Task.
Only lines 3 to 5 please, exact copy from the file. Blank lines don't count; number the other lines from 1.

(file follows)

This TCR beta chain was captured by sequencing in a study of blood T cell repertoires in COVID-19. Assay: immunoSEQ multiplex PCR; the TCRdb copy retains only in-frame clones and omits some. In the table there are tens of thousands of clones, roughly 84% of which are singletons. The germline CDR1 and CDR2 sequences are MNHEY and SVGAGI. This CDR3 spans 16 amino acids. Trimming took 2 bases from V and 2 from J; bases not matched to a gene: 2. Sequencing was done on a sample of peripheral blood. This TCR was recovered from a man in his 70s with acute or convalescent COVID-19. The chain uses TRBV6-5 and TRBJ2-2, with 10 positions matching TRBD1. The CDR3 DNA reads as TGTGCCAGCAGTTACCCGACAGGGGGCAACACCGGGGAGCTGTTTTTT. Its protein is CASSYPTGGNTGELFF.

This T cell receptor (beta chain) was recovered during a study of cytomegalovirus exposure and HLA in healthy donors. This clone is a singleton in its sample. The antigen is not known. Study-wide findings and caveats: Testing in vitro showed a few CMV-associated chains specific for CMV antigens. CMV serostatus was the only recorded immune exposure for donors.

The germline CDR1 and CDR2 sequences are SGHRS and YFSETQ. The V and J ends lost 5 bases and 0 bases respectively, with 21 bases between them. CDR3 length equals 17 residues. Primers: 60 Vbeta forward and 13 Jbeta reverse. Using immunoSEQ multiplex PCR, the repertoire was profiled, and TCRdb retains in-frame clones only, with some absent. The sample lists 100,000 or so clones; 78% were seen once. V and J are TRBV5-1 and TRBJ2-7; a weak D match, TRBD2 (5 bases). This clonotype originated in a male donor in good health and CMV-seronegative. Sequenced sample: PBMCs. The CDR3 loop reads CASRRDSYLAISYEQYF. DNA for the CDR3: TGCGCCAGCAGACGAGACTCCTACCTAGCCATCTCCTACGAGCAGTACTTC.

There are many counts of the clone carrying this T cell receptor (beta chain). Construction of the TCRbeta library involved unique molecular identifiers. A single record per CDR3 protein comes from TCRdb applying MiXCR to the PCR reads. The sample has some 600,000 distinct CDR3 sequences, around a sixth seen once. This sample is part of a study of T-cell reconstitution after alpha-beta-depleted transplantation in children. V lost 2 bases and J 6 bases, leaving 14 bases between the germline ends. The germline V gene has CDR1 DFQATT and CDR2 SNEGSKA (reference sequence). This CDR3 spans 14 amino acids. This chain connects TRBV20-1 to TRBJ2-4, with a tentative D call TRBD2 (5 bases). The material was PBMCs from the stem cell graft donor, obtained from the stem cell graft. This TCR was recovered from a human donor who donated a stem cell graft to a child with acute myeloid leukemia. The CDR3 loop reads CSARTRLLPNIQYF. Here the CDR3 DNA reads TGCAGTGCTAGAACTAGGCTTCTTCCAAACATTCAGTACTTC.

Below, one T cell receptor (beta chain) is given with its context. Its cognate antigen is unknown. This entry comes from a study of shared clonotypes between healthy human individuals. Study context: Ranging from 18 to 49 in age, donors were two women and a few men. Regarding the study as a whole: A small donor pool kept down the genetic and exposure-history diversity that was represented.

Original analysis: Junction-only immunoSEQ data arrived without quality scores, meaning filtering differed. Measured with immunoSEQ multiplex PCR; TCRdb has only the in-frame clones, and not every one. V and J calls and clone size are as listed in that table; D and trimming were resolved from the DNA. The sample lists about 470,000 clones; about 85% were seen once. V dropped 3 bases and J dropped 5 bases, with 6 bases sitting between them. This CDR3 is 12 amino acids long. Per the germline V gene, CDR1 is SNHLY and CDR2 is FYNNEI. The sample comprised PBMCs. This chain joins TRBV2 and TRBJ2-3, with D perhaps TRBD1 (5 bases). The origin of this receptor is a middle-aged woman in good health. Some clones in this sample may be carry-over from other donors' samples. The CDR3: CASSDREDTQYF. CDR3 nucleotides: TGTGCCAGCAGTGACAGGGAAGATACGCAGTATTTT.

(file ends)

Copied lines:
The germline CDR1 and CDR2 sequences are SGHRS and YFSETQ. The V and J ends lost 5 bases and 0 bases respectively, with 21 bases between them. CDR3 length equals 17 residues. Primers: 60 Vbeta forward and 13 Jbeta reverse. Using immunoSEQ multiplex PCR, the repertoire was profiled, and TCRdb retains in-frame clones only, with some absent. The sample lists 100,000 or so clones; 78% were seen once. V and J are TRBV5-1 and TRBJ2-7; a weak D match, TRBD2 (5 bases). This clonotype originated in a male donor in good health and CMV-seronegative. Sequenced sample: PBMCs. The CDR3 loop reads CASRRDSYLAISYEQYF. DNA for the CDR3: TGCGCCAGCAGACGAGACTCCTACCTAGCCATCTCCTACGAGCAGTACTTC.

There are many counts of the clone carrying this T cell receptor (beta chain). Construction of the TCRbeta library involved unique molecular identifiers. A single record per CDR3 protein comes from TCRdb applying MiXCR to the PCR reads. The sample has some 600,000 distinct CDR3 sequences, around a sixth seen once. This sample is part of a study of T-cell reconstitution after alpha-beta-depleted transplantation in children. V lost 2 bases and J 6 bases, leaving 14 bases between the germline ends. The germline V gene has CDR1 DFQATT and CDR2 SNEGSKA (reference sequence). This CDR3 spans 14 amino acids. This chain connects TRBV20-1 to TRBJ2-4, with a tentative D call TRBD2 (5 bases). The material was PBMCs from the stem cell graft donor, obtained from the stem cell graft. This TCR was recovered from a human donor who donated a stem cell graft to a child with acute myeloid leukemia. The CDR3 loop reads CSARTRLLPNIQYF. Here the CDR3 DNA reads TGCAGTGCTAGAACTAGGCTTCTTCCAAACATTCAGTACTTC.

Below, one T cell receptor (beta chain) is given with its context. Its cognate antigen is unknown. This entry comes from a study of shared clonotypes between healthy human individuals. Study context: Ranging from 18 to 49 in age, donors were two women and a few men. Regarding the study as a whole: A small donor pool kept down the genetic and exposure-history diversity that was represented.